YH-925GS and Linux/Ubuntu/Debian

Conclusion: The firmware has no .ogg vorbis support, .mp3/.wma/.aa support only ...regardless of the published specifications. The FM radio tuner chip is physically missing on the .US and .CA models. Shows up as a 20GB USB Mass Storage device, but dragging Audio files does not work, needs a special utility to regenerate the database of song-names. The internal hardware is the same as chip as the iPod-mini, iPod Photo, iRiver H10/H320 and made by PortalPlayer.

A friend of mine got a Samsung YH-925 mp3 player. The main reason for getting that model being that it claims to be able to play OGG Vorbis and Audible (some weird proprietary Audio-book format) files.

It has a colour 160x100 screen, Up/Down/Left/Right buttons aswell as play, stop and the like. Inside there is a 20GB hard disk. I think it also comes in other sizes of 10GB and 5GB with model names YH-920 and something else. It claims to be able to act as a USB host to another USB Mass Storage device such as a pendrive or Digital Camera for copying off and downloading files.

Plugging it into the first Debian box made the USB stack hang and there were feelings that this was probably an expensive Ebay-paperweight. Plugging it into another Ubuntu laptop had it magically pop up on the desktop as an 18.7GB USB Disk. Groovy.

You can drag files onto the gadget just like an external hard-disk drive, but this won't actually help the device to play them. It won't see the audio files unless they are listed in its special database inside the System directory.

The database file is named System/DATA/PP5000.dat with the index files being called System/DATA/PP5000_????.idx and the list of headers is PP5000.hdr

$ hexdump -C System/DATA/PP5000.hdr | head -6
00000000  00 00 00 00 00 00 00 00  53 00 79 00 73 00 74 00  |........S.y.s.t.|
00000010  65 00 6d 00 5c 00 44 00  41 00 54 00 41 00 5c 00  |e.m.\.D.A.T.A.\.|
00000020  50 00 50 00 35 00 30 00  30 00 30 00 2e 00 64 00  |P.P.|
00000030  61 00 74 00 00 00 00 00  00 00 00 00 00 00 00 00  |a.t.............|

This file contains UCS-2 formatted data (MS Windows stylie Unicode limited to 16-bit of character. For some reason, decoding as UCS-2 didn't work, so lets use UTF-16 and force the byte order (endian):

$ recode UTF-16LE..UTF-8 < System/DATA/PP5000.hdr | strings

Okay, so from that file we can see all the other parts of the database that the software in the player is expecting to find.

$ cat System/DATA/PP5000.dat | recode UTF-16LE..UTF-8 | strings | head -6
Yepp-1 groove.mp3
Samsung Electronics Co., Ltd.
Yepp groove

Looks like directory Path, Filename, Copyright, Artist, Genre and Style at a guess. Searching around for abit for 'pp5000.dat' I must have mistyped and eventually came across a site detailing the file-format of the Philips HDD100 and Philips HDD120 Audio Jukeboxes. Bingo, identical with the files called 'db5000' instead of 'pp'. So what does 'PP' stand for?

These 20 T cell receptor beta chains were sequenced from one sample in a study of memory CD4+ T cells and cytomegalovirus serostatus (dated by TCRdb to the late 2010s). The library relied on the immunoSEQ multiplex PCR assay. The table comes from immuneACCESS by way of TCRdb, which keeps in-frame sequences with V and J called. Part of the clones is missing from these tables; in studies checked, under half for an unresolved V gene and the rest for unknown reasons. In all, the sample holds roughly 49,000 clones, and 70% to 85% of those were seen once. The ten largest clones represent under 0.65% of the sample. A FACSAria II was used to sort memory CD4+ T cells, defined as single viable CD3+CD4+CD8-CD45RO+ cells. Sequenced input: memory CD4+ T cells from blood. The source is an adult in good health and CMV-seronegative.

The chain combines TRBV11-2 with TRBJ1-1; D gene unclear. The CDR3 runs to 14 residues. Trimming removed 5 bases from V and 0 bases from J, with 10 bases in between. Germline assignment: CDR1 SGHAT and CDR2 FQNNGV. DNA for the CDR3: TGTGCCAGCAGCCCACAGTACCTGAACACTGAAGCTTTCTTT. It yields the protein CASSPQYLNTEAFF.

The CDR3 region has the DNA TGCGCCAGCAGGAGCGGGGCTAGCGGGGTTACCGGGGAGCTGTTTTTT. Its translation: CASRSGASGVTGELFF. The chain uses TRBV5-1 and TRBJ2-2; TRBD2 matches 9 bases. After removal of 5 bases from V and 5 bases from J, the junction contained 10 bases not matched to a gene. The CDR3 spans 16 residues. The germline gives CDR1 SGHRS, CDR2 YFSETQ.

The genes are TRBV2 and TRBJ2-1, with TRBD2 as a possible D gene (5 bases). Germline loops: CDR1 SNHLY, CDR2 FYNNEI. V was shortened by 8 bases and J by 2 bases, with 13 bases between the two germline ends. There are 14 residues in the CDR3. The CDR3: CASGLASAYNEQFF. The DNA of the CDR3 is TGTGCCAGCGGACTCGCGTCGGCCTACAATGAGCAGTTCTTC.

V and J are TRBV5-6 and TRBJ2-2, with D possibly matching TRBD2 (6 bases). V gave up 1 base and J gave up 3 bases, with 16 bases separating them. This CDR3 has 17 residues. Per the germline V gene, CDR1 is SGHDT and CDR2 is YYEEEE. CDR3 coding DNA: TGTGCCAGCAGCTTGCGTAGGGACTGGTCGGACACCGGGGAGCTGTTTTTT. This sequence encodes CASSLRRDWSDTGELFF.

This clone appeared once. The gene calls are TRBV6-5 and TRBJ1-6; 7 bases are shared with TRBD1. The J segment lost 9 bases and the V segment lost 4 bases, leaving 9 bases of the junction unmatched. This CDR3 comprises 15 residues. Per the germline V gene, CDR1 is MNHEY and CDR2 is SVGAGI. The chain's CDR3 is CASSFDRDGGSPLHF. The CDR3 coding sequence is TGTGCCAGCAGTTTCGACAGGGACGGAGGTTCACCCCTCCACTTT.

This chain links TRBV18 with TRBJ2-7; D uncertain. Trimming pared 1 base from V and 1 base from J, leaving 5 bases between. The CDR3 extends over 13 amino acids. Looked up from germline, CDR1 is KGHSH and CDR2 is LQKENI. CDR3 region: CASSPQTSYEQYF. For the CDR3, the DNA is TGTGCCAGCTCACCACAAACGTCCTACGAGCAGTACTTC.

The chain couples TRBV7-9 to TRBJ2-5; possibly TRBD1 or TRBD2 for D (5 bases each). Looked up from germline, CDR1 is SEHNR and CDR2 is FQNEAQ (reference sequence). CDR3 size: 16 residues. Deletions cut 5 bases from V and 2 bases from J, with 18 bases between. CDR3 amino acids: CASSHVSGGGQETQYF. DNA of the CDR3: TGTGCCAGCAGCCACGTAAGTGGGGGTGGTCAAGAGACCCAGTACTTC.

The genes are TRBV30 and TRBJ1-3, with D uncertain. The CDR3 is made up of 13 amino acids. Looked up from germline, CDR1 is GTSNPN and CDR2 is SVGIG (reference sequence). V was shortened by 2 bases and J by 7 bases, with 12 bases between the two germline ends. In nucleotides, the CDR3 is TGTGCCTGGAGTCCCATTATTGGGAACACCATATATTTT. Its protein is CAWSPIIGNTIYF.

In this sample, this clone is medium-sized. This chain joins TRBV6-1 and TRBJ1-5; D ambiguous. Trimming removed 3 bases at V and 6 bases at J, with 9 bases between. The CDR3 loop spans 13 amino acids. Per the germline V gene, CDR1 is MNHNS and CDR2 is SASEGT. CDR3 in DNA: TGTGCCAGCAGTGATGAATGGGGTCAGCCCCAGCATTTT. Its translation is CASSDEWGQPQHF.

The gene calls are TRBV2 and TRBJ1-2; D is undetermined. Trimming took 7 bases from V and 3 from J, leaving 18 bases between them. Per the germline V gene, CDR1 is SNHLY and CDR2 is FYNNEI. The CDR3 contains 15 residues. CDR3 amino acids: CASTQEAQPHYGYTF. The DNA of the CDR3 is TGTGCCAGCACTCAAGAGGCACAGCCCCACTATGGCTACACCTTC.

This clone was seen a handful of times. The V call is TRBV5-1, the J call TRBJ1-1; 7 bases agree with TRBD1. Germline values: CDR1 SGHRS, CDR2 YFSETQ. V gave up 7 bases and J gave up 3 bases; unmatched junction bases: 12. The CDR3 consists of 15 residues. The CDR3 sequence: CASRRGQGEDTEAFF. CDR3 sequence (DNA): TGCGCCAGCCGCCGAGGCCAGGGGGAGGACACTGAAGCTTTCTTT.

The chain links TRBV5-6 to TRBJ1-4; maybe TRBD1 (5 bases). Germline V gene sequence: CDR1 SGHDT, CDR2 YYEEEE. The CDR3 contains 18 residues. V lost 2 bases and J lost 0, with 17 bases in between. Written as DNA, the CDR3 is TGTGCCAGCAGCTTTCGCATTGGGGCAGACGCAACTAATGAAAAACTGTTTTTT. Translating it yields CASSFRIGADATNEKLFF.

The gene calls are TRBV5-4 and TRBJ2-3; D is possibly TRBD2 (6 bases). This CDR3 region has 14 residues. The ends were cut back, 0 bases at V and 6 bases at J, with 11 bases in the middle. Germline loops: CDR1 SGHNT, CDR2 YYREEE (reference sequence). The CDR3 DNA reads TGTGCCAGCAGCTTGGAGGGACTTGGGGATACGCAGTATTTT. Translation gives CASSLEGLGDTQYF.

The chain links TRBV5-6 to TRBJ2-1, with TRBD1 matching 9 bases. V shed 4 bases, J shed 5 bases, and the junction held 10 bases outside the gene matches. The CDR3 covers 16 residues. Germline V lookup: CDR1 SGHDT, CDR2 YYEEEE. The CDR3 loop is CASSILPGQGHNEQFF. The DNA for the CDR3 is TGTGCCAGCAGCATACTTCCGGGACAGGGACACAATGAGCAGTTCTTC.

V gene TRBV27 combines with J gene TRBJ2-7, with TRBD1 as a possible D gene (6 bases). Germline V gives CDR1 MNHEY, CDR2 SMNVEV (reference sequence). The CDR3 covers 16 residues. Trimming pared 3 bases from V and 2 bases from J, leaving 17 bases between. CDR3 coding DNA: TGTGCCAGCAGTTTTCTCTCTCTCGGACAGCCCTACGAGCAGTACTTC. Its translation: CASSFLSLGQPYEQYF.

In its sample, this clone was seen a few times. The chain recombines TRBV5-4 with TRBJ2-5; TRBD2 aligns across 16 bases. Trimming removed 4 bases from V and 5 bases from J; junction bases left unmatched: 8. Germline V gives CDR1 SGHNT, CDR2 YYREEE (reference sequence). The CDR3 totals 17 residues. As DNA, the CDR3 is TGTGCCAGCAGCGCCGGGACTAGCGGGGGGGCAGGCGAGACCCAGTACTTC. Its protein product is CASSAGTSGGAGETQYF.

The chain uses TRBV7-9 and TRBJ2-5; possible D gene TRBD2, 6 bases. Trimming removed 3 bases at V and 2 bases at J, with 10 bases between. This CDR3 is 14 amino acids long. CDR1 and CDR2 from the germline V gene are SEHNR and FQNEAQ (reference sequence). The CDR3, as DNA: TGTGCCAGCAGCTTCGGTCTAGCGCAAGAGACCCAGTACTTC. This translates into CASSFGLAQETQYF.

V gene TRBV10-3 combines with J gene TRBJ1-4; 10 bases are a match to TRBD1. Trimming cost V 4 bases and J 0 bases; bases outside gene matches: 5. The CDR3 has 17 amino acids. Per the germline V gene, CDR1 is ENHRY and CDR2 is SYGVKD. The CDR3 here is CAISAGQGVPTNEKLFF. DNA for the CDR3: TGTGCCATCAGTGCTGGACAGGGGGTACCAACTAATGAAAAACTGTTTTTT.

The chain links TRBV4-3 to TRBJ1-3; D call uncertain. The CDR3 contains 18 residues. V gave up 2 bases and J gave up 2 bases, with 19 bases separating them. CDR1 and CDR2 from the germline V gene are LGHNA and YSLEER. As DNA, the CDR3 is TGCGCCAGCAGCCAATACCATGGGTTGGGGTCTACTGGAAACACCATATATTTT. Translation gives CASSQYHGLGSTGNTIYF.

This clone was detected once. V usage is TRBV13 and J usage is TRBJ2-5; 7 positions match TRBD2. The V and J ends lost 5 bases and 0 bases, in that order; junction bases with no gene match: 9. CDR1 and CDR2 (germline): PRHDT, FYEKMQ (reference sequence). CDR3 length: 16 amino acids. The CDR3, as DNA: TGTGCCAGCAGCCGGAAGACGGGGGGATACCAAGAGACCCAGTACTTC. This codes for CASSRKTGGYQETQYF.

$ strings FW_YH925.mi4  | head -7
(Build 38)
Digital Media Platform
Copyright(c) 1999 - 2003 PortalPlayer, Inc.  All rights reserved.

PP is therefore PortalPlayer who make various all-in-one System-on-Chip (SoC) designs for portable media players. Wikipedia tells us that the same chip (PP5020) is also behind lots of other media players: iPod mini, iPod Photo (remember the colour screen) and iRiver H10. The '5000' part comes from the series number, so lets login to Wikipedia and add the Samung YH-925 and Philips HDD100 now that we know about them.

To identify this device a bit more specifically, its USB ID is 04e8:5024

$ lsusb -v ...
P:  Vendor=04e8 ProdID=5024 Rev= 0.01
S:  Manufacturer=Samsung
S:  Product=Digital Audio Player

The detour to Sulu. Didn't help!

Samsung had a few previous products called the 'YEPP'. So a bit of Googling bought up a program called Sulu which stands for 'Samsung Uproar Linux Utility', this seems to be based around Microsoft's MTP (Media Transport Protocol) for talking to media players that don't want to show up as a hard-disk. I tried faffing around and patching to add USB ID and input/output endpoints grabbed from lsusb -v. No success, the YH-925 really is a nice simple USB player than still needs its own database filling in everytime music is added, just like the iPod and several others.

Now to start dreaming about iPodLinux and PodZilla... {dreaming}. However, see the comment about finding the bootloader ROM image below!


The Playlists seem to be other ways of grouping a load of songs for playing one after each other. They live in Systems/Params/Playlist Name.plp and are nice and easy to start processing. Again, these are stored in UCS-2 form:

cat 'System/Parms/Now Playing.plp' | recode UTF-16LE..UTF-8 | cat -v
HDD, System\MUSIC\Yepp_2_funk.mp3^M
HDD, System\MUSIC\Yepp-1 groove.mp3^M

Which is header followed by a blank line, then various 'HHD, ' then filename arguments, all MS Windows styled carriage return+newline terminated (\r\n).

A suitable workflow for a commandline-operation to put music on the device is just to load it on by hand and then scrape all the MP3/OGG files on the device for the name and ID3 and fill the database. A suitable workflow for a graphical client might be to present it as a special GNOME/kioslave window and allow files to be dragged from and to, display the various columns and updating the database on the go rather than starting from stratch and overwriting the database each time.